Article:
Even before I read Tamar’s question about art’s role here and now, her exhibition made me take another look at the Syrian Orphanage. At the end of my first visit, my friend Deborah and I set out immediately for Malchei Yisrael Street, anxious to see the building in light of the art it had inspired. When we got there, we found a busy construction site, but, this being Jerusalem, no-one stopped us from wandering around, peering through the windows, and taking photographs.
The Schneller Case exhibition includes the work of several artists who responded in different ways to the now-abandoned building. I would be hard-pressed to say which of them moved me more.
Shlomo Serry took a series of photographs between 2014 and 2016 documenting traces — whimsical wall-paintings and verses of poetry — of its use by soldiers and some of Jerusalem’s homeless.
Joshua Borkovsky painted a Mondrian-like series of panels inspired by patterns in the floors of the Schneller Compound’s Home for Girls.
Ktura Manor and Rotem Manor produced a video of themselves uncovering and partly restoring a mural of Agnus Dei, the Lamb of God, in the Compound’s chapel. They then made a copy of the wall painting for the exhibition. The video and the copy will be the only surviving remnants of the restored mural and the project. Whatever lays in store for the chapel is unlikely to incorporate a 19th century Christian symbol.
Pesi Girsch created surrealistic photographs of abandoned rooms, and documented their journeys, as here below from chapel to basketball court.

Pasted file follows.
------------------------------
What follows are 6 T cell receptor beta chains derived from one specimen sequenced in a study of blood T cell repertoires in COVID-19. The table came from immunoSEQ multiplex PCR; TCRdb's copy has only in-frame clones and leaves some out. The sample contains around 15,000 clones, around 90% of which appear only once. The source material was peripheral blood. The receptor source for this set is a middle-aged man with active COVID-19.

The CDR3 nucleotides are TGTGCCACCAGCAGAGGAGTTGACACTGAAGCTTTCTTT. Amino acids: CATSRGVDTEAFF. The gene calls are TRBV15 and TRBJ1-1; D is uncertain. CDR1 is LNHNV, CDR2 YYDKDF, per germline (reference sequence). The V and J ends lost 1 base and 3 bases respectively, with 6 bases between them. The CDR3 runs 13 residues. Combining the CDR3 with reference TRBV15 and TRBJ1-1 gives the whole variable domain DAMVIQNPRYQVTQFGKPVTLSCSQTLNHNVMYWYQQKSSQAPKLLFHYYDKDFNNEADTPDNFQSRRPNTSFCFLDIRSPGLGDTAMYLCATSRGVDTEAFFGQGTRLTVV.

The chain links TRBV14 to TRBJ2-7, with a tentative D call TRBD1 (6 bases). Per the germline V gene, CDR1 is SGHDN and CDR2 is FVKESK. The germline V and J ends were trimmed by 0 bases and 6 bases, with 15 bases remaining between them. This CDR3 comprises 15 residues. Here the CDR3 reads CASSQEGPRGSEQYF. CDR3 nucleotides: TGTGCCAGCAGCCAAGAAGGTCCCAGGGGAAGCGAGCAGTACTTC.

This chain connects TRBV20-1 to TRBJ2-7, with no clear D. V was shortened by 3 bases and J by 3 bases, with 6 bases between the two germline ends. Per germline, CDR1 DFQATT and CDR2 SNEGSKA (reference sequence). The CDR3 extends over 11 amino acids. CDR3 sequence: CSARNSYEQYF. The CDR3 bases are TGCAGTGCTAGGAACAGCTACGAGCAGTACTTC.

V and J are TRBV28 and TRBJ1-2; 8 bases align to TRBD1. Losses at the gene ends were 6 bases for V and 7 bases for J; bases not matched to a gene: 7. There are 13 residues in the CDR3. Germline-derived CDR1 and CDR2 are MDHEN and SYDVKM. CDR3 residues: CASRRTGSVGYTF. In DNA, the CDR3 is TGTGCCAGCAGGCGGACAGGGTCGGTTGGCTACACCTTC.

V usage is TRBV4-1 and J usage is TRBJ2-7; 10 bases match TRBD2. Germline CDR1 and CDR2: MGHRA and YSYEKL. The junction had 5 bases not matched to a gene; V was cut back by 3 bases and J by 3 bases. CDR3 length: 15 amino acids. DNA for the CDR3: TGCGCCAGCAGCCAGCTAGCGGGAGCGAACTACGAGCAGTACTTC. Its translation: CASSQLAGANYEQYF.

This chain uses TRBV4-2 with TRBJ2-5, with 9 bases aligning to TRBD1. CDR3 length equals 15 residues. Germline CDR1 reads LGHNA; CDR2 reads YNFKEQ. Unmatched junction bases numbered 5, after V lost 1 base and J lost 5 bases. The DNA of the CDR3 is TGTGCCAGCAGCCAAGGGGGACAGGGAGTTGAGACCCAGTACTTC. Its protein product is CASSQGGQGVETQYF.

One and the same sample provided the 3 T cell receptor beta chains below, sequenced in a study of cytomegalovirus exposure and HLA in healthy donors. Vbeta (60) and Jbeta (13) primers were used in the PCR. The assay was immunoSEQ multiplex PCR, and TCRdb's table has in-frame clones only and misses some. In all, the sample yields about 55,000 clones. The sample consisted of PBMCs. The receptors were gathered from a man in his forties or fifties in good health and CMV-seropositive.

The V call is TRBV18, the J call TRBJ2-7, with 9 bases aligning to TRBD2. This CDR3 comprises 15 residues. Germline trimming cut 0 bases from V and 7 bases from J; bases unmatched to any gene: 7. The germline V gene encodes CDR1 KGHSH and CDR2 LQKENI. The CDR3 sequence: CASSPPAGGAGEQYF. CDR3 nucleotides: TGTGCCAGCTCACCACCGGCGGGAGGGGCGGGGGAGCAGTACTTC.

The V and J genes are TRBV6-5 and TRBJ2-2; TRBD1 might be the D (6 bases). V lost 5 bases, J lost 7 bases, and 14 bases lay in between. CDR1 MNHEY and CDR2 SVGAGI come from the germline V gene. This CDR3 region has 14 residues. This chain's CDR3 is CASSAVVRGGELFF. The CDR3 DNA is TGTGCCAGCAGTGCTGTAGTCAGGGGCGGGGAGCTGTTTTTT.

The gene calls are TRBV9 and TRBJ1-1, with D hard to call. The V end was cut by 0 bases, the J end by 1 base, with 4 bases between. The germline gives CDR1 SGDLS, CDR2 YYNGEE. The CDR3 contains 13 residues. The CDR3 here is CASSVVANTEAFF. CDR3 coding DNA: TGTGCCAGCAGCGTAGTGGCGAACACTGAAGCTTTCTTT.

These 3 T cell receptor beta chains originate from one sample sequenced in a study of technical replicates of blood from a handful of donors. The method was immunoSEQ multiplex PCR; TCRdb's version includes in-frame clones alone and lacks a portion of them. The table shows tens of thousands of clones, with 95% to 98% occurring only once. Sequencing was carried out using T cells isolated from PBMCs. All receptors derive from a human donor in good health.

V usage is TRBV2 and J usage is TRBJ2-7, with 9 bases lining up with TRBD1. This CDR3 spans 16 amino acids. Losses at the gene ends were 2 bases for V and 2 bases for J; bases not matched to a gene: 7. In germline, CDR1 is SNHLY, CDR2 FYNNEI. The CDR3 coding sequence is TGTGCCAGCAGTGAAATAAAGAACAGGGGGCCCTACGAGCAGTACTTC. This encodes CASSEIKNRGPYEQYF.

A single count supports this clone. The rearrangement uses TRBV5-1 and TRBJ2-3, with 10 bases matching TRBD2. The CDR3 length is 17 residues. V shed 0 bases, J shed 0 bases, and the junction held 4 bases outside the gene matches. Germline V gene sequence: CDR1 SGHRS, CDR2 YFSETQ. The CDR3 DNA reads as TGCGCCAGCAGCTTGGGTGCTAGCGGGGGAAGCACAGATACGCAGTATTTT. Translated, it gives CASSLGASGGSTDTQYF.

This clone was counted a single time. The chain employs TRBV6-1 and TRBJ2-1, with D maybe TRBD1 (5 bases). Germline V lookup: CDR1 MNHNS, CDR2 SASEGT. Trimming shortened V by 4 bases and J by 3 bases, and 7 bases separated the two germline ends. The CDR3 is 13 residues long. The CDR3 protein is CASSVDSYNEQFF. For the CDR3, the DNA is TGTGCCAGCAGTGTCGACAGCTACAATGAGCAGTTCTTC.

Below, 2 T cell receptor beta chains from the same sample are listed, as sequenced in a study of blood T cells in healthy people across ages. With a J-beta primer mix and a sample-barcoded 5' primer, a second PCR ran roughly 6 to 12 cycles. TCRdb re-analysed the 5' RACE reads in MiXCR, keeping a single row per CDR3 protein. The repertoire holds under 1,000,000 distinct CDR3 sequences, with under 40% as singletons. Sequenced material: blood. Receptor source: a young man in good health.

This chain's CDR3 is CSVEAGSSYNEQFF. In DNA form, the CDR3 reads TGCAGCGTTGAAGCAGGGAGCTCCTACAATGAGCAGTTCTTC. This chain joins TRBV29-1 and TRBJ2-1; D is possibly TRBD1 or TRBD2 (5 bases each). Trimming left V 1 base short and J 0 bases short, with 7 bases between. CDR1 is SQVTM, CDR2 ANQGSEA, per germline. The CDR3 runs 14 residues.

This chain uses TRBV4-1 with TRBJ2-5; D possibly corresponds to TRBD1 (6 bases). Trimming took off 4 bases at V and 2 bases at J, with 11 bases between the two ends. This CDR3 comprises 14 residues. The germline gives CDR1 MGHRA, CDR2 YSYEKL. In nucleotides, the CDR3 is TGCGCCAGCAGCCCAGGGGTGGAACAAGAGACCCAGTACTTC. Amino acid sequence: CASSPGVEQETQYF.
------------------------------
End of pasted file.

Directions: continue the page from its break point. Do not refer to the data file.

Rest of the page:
Zvi Tolkovsky, whose personal connections to the compound include military reserve duty, and whose early paintings featured its clock tower, created evocative works from ‘treasure’ he found in the junk heaps and graffiti traces during visits to the building in 2015.
Karine Shabtai exhibited her cell-phone shot of the mechanism from the tower’s clock. Soon after that, the tower was looted and the mechanism stolen, probably for scrap metal.
Einat Amir made kaleidoscopic images from photographs of the stained glass windows.
Perhaps most evocatively, for me, Tal Amitai-Tabib combined recent photos of the abandoned buildings with figures cut and pasted from original photographs of the Syrian Orphanage from the Yad Ben-Tzvi archives. It’s hard to articulate the deeply unsettling feeling these images produce — something like seeing ghosts.
But why did The Schneller Case exhibition bring to my mind the notion of Jerusalem as a woman? I imagine the particular sense of destruction and loss it evoked reminded me of the lonely widow, formerly a princess, of Lamentations. But more importantly, it suggested a model that helped explain — though not justify — the huge psychological challenges involved in preserving this city’s complex archaeological and architectural history.
Now, once again, we are Jerusalem’s favoured lovers. Our tributes, our edifices and monuments, are the ones most prominent in the exhibit we ourselves are curating. What enormous self-confidence, what extreme self-discipline, what massive strength of character it takes to remember, preserve, display and even maintain pride of place for the tributes of our rivals, some of which, it must be said, are far more beautiful than anything we have yet been able to offer to this city, this woman, we all love.